But as exciting as Urban Air seems, it doesn’t include that element of public government critique that the framework for HIGHRISE used as one of its core values. Just as HIGHRISE’s philosophy states, Urban Air seems to be “putting people, process, creativity, collaboration, and innovation first.” But unlike the HIGHRISE project, it is only participating in social innovation and not driving it. The use of bamboo in the construction of an Urban Air billboard is metaphorically meaningful for Glassman who explains, “a bamboo forest is one plant, interconnected by a vast underground horizontal rhizome network…In this way, I see bamboo as a model for our 21st century, increasingly interconnected world.” But the interconnectedness vivid in HIGHRISE, and which he understands is the fundamental through line of our new world, is less visible in the Urban Air initiative.
Community engagement is vital to discovering how public initiatives can be improved to directly benefit the lives of city residents. Just as the urban experiments that came before it failed because of the lack of community involvement, so can Urban Air.
It is important to remember that Glassman developed the concept for Urban Air in the 1990’s as artistic symbols of the community resilience that arose in the wake of natural and social disasters in L.A. On its own the project is exciting, but it must move away from its present tagline as “a global art-in-public sitework.” Though reaching $100,000 on Kickstarter in funds – through the help of 1,565 backers – might seem like community engagement, who’s to say that those backers even live in L.A.? As is mentioned on the Urban Air website, “key vanguard professionals” were drawn to Glassman’s project in hopes of making it a tactile reality, but what about the city’s other 3 million residents? Where do they factor in? Will they ever have a say on Urban Air before it becomes a part of their living space?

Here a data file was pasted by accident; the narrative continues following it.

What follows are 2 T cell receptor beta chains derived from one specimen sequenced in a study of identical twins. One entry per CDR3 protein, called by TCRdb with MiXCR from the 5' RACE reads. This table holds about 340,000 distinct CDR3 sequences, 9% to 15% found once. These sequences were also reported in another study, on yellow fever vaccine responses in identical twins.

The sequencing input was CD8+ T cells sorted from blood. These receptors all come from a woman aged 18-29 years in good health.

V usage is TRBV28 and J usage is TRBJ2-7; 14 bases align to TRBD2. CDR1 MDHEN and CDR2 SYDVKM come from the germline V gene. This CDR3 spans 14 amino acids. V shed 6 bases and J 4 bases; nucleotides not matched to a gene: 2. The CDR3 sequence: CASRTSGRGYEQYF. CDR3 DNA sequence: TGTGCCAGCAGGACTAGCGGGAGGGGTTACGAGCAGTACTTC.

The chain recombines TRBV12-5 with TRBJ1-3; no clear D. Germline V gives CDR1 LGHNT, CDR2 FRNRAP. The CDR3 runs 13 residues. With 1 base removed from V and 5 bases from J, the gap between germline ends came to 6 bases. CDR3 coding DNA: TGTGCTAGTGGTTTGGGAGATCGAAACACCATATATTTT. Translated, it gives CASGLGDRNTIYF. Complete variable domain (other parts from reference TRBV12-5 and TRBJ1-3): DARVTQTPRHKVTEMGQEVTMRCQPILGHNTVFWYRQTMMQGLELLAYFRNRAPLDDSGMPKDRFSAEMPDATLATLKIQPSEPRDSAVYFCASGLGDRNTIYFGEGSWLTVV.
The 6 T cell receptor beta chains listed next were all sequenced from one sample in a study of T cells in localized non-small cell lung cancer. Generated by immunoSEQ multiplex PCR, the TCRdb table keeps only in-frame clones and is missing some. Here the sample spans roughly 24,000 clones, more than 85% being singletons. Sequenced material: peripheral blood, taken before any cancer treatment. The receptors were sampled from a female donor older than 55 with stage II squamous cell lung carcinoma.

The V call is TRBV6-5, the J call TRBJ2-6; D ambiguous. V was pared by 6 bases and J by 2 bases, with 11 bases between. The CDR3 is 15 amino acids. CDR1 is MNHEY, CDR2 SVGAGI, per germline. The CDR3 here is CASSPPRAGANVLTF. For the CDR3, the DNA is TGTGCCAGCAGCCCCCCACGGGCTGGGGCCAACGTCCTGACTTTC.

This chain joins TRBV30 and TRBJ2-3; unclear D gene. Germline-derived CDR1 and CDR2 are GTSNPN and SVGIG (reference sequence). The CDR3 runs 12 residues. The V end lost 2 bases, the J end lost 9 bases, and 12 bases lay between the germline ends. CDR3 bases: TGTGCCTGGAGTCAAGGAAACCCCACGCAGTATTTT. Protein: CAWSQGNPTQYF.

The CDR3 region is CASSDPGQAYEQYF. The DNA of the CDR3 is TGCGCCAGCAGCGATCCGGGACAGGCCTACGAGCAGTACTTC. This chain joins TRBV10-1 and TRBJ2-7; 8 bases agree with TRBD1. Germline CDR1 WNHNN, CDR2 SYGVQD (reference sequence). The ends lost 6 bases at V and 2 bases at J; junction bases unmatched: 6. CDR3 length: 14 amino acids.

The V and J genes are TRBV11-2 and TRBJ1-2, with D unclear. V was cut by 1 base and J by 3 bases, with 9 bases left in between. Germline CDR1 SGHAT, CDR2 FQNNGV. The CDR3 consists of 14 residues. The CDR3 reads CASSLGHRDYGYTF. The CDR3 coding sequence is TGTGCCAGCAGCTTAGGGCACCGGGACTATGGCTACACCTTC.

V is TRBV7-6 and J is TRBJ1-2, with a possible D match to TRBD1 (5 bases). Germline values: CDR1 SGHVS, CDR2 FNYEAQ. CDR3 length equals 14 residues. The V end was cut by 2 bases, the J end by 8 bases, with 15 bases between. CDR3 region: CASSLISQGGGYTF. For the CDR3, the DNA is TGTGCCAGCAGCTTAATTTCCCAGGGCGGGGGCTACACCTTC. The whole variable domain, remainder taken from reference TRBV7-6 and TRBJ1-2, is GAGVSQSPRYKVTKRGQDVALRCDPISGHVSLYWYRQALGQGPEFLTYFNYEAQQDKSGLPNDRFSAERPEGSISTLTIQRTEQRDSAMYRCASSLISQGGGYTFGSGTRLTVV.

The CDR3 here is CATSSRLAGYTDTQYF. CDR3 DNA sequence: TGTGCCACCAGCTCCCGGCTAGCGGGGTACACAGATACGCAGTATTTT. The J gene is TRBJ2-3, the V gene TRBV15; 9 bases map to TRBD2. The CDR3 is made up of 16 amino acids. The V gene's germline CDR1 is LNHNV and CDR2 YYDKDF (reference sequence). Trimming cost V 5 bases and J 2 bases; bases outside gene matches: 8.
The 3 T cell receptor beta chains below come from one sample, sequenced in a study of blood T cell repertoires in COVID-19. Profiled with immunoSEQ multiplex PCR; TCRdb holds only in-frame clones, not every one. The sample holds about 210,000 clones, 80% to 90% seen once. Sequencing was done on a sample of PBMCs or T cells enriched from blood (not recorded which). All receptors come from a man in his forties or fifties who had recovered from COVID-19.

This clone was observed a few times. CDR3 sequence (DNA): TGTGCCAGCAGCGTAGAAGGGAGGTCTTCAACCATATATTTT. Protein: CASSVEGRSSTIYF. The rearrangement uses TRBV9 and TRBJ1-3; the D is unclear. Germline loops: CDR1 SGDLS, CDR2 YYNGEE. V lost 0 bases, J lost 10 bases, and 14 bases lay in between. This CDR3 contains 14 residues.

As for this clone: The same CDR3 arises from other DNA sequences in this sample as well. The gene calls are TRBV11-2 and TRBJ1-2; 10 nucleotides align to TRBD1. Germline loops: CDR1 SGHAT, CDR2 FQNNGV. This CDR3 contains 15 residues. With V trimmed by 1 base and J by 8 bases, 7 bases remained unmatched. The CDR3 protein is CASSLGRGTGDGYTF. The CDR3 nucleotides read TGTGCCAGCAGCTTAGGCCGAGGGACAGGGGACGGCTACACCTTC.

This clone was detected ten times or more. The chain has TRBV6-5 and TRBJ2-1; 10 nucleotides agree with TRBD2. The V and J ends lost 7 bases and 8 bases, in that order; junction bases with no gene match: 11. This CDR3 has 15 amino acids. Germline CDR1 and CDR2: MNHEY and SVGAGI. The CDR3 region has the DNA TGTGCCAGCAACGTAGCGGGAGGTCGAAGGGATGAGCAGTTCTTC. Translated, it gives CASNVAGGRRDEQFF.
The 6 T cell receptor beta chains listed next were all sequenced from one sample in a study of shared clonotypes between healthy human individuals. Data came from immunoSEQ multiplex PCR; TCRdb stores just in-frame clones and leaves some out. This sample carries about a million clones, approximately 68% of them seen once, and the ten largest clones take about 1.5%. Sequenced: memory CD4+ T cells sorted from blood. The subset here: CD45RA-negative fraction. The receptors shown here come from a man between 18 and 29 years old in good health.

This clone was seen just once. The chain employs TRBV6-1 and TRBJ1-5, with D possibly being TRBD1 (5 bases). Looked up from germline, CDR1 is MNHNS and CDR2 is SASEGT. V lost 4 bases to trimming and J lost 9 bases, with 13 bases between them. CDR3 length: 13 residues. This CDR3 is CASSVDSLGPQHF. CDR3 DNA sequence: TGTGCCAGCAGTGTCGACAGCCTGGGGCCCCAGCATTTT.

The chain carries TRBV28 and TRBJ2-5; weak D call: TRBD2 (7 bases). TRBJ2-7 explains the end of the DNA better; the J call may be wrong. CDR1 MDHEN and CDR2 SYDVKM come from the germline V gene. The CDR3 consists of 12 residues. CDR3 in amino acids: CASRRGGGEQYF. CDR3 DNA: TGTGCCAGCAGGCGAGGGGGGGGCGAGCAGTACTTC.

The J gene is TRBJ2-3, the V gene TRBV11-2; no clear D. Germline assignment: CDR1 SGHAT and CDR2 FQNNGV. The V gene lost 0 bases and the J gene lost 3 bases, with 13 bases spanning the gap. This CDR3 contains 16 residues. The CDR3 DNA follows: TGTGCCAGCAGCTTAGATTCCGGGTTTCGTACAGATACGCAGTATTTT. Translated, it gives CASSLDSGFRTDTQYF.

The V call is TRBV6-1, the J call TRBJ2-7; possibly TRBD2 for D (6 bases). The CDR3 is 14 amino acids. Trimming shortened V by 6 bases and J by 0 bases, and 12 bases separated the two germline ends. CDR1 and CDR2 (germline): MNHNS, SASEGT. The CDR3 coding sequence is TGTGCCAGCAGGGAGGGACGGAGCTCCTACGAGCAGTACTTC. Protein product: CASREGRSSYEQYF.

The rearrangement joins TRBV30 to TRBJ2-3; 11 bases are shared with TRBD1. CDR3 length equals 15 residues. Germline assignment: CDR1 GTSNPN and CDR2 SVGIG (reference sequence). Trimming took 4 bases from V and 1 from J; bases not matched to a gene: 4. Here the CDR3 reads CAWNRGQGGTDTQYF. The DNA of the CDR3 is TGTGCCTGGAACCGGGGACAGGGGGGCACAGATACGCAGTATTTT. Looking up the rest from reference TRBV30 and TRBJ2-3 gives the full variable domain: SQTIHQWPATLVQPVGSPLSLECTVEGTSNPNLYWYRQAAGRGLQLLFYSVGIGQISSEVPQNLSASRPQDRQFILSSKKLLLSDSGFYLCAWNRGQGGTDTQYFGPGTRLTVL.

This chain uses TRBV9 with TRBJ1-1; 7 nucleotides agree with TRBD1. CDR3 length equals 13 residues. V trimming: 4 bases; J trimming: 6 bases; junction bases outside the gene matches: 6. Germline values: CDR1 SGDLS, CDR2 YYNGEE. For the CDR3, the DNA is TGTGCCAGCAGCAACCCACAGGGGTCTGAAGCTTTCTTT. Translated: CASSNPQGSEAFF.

The world is slowly starting to understand that tapping into a community before making sweeping changes to it works wonders. Artists like HIGHRISE director Katerina Cizek see the potential that socially engaged artists have to be important components in this new paradigm. The socially engaged multi-media approach of HIGHRISE appears to be an effective first tool in healing communities by fixing the physical landscapes they operate within. And though Urban Air is an exciting venture in a new realm of urban sustainability, it could benefit from embracing the HIGHRISE framework as it moves forward. In the process, we could build better cities using art as our chisel.